Islam does not preach violence by Sister Saulat Pervez

Published January 17, 2015 by AbdulJabarAzimi

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I recently attended a library event highlighting Muslim heritage where a gentleman asked, “Would you say that the acts of ISIS represent true Islam and that the rest of the billion-plus Muslim population is in fact deviating from the actual teachings of Muhammad?”

When the coordinator responded with a firm, “No,” the man looked at her doubtfully. He shook his head when others in the group also denied this assertion.

Personally, I found the question truly eye-opening. So many individuals, Muslims and non-Muslims, often point out that terrorists who affiliate themselves with Islam are a tiny minority, whereas the vast majority of 1.6 billion Muslims across the world are peace-loving, compassionate, law-abiding people.

However, what happens when one turns this scenario into the implication, as the gentleman was positing, that the real followers of Islam are the radicalized, violence-prone, be-headers, such as ISIS, and the rest, who reject such people and their craven actions, are simply disobeying their religion, their prophet, their God? The answer, then, is quite simple: something is wrong with Islam, with Muhammad, with Allah.

As a result, we have such statements as “Islam is the mother lode of bad ideas” (Sam Harris) and “There is a problem within Islam” (Tony Blair). These are supported with clipped quotations from the Quran, taking verses out of context or simply mistranslating them, thereby achieving the goal of presenting Islam as a “violent” religion.

According to Karen Armstrong, a renowned author of books on comparative religion, this is a “received idea” from the times of the Crusades, which is being reinforced with the current cycle of violence.

“Islam does not preach violence, it does not preach vicious holy war; it certainly does not condone terror, suicide bombing or anything of that sort. Like all of the great world religions, it preaches compassion and justice, and that is why it has been a success,” emphasizes Armstrong.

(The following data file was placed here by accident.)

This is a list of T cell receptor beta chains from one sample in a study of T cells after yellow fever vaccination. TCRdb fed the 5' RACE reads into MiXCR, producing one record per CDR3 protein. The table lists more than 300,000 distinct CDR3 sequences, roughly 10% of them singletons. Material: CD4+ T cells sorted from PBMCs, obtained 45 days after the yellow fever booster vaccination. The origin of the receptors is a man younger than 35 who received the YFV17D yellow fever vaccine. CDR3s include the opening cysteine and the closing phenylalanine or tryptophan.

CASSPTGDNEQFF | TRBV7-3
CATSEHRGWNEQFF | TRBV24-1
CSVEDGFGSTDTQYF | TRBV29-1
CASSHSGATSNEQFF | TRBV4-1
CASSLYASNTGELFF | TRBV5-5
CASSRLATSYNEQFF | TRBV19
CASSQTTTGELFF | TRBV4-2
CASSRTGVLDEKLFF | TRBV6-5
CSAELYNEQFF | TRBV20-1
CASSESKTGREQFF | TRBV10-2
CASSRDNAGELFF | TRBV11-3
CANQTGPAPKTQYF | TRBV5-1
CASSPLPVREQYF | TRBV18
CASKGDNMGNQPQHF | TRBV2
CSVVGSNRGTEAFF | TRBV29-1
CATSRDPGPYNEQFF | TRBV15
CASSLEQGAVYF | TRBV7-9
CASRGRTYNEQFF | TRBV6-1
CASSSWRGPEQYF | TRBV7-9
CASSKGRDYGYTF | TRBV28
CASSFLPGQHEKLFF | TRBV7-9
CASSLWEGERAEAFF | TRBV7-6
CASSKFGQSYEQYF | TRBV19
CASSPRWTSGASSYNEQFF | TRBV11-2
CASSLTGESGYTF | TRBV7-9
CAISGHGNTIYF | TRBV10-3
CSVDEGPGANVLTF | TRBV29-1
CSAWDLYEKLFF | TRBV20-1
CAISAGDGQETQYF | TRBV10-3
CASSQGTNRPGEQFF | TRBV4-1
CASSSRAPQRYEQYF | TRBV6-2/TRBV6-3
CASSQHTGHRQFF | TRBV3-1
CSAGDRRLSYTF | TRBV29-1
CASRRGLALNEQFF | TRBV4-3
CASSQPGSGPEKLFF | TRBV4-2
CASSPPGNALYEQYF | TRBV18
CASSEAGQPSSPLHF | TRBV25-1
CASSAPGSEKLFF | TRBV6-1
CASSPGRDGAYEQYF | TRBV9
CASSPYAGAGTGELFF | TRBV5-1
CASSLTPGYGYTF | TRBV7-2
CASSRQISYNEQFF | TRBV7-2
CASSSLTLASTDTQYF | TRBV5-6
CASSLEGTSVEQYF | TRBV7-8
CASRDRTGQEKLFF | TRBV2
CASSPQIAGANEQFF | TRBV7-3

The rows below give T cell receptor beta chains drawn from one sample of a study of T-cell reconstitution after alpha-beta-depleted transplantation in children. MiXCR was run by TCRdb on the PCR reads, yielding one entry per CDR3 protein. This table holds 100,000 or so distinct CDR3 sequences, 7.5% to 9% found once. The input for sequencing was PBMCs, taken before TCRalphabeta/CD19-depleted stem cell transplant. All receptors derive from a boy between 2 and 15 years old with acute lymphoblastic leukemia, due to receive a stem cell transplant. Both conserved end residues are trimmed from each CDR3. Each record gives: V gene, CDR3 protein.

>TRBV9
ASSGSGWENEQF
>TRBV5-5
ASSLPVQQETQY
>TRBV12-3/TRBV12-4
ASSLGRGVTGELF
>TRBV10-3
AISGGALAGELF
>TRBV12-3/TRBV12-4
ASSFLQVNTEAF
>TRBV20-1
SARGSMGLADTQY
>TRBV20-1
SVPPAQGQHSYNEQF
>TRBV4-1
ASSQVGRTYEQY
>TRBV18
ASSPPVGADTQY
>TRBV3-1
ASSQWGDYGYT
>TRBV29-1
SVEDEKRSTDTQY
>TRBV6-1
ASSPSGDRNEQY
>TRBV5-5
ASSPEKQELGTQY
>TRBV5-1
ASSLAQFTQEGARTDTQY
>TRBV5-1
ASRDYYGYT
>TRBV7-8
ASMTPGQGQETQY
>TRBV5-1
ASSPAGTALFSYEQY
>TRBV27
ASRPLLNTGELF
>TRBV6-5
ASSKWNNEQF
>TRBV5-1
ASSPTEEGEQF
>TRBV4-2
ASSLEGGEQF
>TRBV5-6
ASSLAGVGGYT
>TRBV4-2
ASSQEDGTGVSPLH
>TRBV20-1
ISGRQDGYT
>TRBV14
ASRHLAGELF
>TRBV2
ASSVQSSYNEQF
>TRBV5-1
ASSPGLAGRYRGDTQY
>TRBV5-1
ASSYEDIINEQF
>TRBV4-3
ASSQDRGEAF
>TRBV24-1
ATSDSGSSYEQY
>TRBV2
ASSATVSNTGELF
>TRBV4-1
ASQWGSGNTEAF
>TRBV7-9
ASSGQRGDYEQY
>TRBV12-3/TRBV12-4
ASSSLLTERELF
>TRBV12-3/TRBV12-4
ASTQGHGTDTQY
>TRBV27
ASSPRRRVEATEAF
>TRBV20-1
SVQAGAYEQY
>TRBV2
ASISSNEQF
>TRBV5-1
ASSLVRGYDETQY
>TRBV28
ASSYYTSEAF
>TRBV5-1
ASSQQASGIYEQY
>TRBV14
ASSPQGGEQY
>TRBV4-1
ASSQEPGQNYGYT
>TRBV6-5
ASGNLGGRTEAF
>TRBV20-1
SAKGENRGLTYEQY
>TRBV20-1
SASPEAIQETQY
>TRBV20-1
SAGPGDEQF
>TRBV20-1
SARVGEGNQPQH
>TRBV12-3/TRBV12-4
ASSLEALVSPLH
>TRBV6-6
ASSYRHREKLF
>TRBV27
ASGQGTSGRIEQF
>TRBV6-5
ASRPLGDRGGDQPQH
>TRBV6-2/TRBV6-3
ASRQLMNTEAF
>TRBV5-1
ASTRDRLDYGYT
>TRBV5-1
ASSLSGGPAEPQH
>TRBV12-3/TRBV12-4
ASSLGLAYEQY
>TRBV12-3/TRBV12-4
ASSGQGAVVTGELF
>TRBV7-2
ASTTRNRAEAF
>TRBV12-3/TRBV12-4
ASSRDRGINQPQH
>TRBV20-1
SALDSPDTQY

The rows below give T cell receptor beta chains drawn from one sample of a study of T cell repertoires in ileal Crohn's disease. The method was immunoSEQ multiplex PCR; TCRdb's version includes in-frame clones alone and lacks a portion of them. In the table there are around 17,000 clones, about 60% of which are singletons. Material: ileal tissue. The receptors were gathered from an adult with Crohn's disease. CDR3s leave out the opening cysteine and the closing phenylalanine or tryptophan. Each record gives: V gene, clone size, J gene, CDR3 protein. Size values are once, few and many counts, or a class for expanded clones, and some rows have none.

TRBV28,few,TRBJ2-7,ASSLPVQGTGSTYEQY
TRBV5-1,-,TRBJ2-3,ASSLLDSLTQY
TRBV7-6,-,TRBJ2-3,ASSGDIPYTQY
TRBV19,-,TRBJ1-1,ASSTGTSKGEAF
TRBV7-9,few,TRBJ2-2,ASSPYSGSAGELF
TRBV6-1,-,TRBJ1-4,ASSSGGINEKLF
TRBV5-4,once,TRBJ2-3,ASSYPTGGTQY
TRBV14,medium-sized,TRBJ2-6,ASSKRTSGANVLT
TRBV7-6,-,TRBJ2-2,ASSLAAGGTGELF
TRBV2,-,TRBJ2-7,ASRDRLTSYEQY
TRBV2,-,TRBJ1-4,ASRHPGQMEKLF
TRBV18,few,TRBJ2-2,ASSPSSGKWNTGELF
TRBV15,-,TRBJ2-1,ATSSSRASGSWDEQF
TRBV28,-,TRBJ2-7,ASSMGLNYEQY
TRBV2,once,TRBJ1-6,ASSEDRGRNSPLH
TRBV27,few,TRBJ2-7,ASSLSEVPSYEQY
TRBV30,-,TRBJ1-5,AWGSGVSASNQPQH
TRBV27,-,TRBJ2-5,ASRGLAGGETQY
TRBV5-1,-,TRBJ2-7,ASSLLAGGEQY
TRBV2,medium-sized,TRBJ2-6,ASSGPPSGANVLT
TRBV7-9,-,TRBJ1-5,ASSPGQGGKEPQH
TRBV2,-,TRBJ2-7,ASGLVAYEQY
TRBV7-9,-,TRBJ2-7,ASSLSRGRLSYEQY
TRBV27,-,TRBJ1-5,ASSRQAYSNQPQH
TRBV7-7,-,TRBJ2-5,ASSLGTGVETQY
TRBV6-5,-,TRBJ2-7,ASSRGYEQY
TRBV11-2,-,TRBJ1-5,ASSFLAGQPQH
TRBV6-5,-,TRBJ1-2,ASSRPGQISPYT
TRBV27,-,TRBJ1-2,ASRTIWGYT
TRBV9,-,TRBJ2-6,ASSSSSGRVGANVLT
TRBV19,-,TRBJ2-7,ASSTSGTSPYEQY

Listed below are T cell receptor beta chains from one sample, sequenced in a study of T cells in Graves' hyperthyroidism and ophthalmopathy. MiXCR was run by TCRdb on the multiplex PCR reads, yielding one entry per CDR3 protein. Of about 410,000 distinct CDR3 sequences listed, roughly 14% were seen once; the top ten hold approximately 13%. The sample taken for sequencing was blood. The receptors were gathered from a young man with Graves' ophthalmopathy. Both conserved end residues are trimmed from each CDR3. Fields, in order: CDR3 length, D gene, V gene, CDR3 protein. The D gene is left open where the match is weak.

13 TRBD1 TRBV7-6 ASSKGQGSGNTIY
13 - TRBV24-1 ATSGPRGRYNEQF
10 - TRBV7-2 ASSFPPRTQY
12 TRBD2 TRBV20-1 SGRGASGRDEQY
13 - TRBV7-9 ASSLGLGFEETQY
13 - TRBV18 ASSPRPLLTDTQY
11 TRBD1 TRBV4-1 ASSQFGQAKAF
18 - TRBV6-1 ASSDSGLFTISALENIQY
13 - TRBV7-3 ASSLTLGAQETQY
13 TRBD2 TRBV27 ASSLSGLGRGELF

Indeed, human life is highly valued in Islam: “…do not take the life God has made sacred…” (6:151). Furthermore, the Quran unequivocally states, “…if anyone kills a person – unless in retribution for murder or spreading corruption in the land — it is as if he kills all mankind…” (5:32).

Moreover, Muhammad formally recognized freedom of religion in the Medina Charter more than 1,400 years ago (when no one else was talking about tolerance and pluralism). In 628 CE, Muhammad sent a statement to the monks at St. Catherine’s Monastery at the foot of Mt. Sinai, pledging to protect them as his citizens. When Muslims first began to rule Palestine in 637 CE, they invited the Jewish people to return to the Holy Land after 500 years of exile.

And “Allah” does not refer to an exclusively Muslim god. Allah, when translated from Arabic, simply means “The One God.” Interestingly, this name is related to the Aramaic and Hebrew names for God, Allaha and Elohim. Two of the most-repeated attributes of Allah/God mentioned in the Quran are: the Most Gracious, the Most Merciful.

Truly, terrorism is completely against Islam’s inherent beliefs and teachings. So, instead of accepting warped translations and generalized assertions, I invite you to learn about Islam, about Muhammad, about God. Let us collectively fight the vigilante murderers who have hijacked Islam, and thereby add good deeds to counteract the evil they commit.

For a more detailed discussion on terrorism and Islam, please visit: http://www.whyislam.org/jihad-2/jihad/.

Saulat Pervez is content editor for Why Islam, a nonprofit organization of Islamic Circle of North America dedicated to providing accurate information about Islam, dispelling common misconceptions and promoting peaceful co-existence. Contact her at saulat@whyislam.org. For more information, call 877-WHY-ISLAM or click http://www.whyislam.org.

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